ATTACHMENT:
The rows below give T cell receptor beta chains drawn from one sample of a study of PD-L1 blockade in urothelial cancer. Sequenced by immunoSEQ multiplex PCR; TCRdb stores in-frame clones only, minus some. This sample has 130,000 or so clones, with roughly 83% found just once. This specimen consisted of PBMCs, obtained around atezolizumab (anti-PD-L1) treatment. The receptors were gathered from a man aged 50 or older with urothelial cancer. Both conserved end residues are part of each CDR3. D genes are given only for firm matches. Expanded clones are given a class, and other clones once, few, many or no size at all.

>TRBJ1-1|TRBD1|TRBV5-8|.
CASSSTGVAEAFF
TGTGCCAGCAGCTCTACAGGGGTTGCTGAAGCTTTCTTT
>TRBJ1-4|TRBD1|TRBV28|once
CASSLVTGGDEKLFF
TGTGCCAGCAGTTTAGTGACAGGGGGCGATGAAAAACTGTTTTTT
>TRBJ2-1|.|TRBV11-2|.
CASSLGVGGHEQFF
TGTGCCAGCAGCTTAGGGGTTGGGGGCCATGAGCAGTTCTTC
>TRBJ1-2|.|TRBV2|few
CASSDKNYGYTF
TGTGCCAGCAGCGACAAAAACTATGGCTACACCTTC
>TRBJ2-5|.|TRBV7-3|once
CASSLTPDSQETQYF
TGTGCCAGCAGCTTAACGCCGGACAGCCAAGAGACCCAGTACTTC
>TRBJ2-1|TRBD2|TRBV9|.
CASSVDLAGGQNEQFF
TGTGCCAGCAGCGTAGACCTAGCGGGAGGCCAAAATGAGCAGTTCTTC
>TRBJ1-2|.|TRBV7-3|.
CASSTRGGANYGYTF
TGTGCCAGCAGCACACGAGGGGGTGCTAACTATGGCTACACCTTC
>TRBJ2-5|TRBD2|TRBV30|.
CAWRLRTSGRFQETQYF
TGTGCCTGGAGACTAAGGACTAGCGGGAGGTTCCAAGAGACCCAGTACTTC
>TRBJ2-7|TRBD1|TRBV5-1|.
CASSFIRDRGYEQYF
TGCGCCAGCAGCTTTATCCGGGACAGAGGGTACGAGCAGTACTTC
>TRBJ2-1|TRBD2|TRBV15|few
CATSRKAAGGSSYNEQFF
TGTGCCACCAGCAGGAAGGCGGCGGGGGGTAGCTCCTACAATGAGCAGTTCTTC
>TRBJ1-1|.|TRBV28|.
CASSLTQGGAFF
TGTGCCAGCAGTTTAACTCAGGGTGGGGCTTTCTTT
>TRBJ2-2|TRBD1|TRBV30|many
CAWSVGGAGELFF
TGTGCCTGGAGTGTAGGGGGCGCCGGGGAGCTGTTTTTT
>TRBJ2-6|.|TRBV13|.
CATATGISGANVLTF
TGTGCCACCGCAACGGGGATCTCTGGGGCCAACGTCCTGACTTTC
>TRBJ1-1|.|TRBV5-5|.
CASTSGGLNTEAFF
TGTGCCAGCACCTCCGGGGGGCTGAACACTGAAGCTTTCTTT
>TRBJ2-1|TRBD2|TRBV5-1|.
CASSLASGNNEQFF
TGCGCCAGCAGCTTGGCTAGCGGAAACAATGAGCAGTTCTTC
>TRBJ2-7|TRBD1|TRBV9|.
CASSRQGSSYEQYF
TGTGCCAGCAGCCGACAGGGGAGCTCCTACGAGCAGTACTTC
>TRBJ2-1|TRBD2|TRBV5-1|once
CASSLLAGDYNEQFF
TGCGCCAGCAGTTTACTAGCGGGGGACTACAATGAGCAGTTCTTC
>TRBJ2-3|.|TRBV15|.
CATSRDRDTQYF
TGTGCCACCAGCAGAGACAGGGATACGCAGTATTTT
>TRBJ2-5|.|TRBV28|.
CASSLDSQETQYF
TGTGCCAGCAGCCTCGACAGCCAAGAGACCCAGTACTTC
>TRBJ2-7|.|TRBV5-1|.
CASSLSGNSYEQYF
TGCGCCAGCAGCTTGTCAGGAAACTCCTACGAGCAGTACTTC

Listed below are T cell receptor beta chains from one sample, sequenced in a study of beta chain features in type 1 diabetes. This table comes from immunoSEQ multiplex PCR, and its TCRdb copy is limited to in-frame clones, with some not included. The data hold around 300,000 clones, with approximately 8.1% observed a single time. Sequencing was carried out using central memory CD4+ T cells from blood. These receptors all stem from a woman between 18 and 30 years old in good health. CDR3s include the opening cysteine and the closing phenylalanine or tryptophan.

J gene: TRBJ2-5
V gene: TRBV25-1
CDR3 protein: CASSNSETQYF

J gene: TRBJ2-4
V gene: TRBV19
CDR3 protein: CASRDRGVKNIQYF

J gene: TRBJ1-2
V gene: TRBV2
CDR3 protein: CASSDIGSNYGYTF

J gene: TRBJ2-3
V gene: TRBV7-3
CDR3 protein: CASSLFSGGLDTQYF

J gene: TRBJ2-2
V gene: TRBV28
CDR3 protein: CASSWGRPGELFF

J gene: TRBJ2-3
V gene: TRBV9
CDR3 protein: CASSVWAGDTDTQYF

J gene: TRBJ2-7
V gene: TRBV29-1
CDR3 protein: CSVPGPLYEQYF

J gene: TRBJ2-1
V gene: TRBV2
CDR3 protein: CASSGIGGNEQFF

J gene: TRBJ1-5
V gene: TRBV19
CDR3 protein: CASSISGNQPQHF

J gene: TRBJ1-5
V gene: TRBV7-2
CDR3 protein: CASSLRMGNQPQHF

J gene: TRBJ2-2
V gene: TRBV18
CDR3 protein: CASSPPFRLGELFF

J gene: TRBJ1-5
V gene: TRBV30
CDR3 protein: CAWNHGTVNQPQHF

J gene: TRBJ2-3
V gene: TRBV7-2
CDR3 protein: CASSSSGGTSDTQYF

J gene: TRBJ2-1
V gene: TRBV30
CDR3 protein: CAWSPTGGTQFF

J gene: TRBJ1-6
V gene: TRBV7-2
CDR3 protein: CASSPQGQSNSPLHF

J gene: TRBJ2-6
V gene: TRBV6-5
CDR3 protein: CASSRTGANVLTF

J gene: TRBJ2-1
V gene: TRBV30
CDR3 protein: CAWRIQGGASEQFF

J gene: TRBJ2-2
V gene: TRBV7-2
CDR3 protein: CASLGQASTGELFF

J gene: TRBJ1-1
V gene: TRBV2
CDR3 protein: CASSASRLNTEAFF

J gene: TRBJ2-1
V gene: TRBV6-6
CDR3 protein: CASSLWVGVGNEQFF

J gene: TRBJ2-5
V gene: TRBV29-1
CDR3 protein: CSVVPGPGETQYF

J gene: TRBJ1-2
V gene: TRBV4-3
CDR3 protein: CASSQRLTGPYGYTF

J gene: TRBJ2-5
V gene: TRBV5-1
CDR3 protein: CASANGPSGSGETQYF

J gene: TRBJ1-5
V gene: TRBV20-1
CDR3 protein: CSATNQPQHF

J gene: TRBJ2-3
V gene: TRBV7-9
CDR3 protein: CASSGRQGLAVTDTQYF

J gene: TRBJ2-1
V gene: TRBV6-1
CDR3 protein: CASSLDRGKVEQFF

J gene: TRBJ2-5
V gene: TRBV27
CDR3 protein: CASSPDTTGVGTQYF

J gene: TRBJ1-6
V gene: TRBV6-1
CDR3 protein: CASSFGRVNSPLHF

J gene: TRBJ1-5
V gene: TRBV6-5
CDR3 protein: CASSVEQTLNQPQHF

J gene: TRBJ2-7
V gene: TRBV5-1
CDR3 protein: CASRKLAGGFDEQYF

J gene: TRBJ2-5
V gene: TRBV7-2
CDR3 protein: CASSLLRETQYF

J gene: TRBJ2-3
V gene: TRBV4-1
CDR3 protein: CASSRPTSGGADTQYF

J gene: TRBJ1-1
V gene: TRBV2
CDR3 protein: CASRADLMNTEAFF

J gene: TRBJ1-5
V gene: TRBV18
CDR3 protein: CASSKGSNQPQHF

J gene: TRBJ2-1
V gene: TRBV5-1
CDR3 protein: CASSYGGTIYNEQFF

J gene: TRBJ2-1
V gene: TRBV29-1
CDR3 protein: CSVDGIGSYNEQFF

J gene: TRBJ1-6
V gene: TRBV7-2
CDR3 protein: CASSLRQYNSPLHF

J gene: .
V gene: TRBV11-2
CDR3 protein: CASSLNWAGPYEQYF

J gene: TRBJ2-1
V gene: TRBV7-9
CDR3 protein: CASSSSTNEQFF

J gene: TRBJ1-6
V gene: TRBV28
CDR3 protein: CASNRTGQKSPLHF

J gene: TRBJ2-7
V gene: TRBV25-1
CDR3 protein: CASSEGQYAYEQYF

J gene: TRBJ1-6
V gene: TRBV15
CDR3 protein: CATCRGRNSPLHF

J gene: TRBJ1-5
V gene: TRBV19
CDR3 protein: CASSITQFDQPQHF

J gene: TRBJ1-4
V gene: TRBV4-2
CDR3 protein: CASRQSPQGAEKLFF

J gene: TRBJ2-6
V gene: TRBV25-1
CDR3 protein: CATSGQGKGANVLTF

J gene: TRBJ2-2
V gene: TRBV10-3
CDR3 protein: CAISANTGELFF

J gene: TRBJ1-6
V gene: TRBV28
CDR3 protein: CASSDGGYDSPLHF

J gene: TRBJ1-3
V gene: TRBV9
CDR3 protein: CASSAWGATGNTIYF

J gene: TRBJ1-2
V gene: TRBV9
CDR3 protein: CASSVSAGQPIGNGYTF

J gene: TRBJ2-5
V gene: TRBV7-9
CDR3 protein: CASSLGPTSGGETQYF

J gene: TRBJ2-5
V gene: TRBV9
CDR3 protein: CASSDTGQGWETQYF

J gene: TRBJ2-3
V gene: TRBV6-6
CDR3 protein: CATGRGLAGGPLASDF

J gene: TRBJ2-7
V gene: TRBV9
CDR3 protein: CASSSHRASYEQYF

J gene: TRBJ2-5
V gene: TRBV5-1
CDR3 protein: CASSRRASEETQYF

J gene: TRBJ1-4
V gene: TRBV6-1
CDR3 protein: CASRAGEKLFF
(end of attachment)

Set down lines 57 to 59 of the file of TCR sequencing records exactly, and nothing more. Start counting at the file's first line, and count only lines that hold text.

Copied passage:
CASSLDSQETQYF
TGTGCCAGCAGCCTCGACAGCCAAGAGACCCAGTACTTC
>TRBJ2-7|.|TRBV5-1|.